The only thing that will truly fulfill us is living out our greater purpose. God wants to give us all a dream and a destiny that will lead to true significance. Worldly success alone will always fall short. God did not create us to be happy; He created us to live according to His ways. When we do, we receive supernatural peace and joy, a far better reward than worldly success or mere happiness.
It’s not that God does not want you to dream and to be successful, but His blessing works differently than the world’s system. The Bible promises that if you “delight yourself in the Lord, he will give you the desires of your heart” (Psalm 37:4). Wealth, power, and romance don’t bring a person fulfillment or significance; a relationship with God does. When He blesses you, it’s the result of being connected to Him.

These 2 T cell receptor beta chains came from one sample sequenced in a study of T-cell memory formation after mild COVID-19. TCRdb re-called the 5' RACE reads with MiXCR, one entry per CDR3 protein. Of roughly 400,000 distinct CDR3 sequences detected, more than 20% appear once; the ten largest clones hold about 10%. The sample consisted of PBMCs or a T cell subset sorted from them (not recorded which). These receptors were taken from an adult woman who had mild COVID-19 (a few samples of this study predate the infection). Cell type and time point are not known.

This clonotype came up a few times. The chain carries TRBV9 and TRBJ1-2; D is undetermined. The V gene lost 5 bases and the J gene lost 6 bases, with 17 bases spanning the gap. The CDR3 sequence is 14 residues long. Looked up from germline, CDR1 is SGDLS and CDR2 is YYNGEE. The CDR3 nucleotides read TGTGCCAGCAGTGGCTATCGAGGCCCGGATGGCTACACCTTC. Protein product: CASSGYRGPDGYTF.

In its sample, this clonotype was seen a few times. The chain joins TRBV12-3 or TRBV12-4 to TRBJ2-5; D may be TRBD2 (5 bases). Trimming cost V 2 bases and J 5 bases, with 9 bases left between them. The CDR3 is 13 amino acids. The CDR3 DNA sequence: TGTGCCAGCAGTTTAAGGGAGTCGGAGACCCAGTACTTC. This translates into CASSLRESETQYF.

We experience great gifts from God, but He never promised life would be easy. Jesus said, “In this world you will have trouble, but take heart! I have overcome the world” (John 16:33). The fact is that only 2% of the world’s population will ever achieve fame and fortune. That means that 98% of us won’t. However, that does not mean that we have failed if we have set our families on the right foundation. It’s a matter of how we define success. The way to experience the greatest blessing and overcome the hardest circumstances is by complete dependence on God. Following Jesus allows for no selfishness or self-sufficiency. If we are to sincerely love God and love others, we have to let go of worldly wisdom and human hierarchy. The quickest way to the top is not crushing everybody else, but to accept Christ’s words when He says, “the greatest among you will be your servant. For whoever exalts himself will be humbled, and whoever humbles himself will be exalted” (Matthew 23-11-12).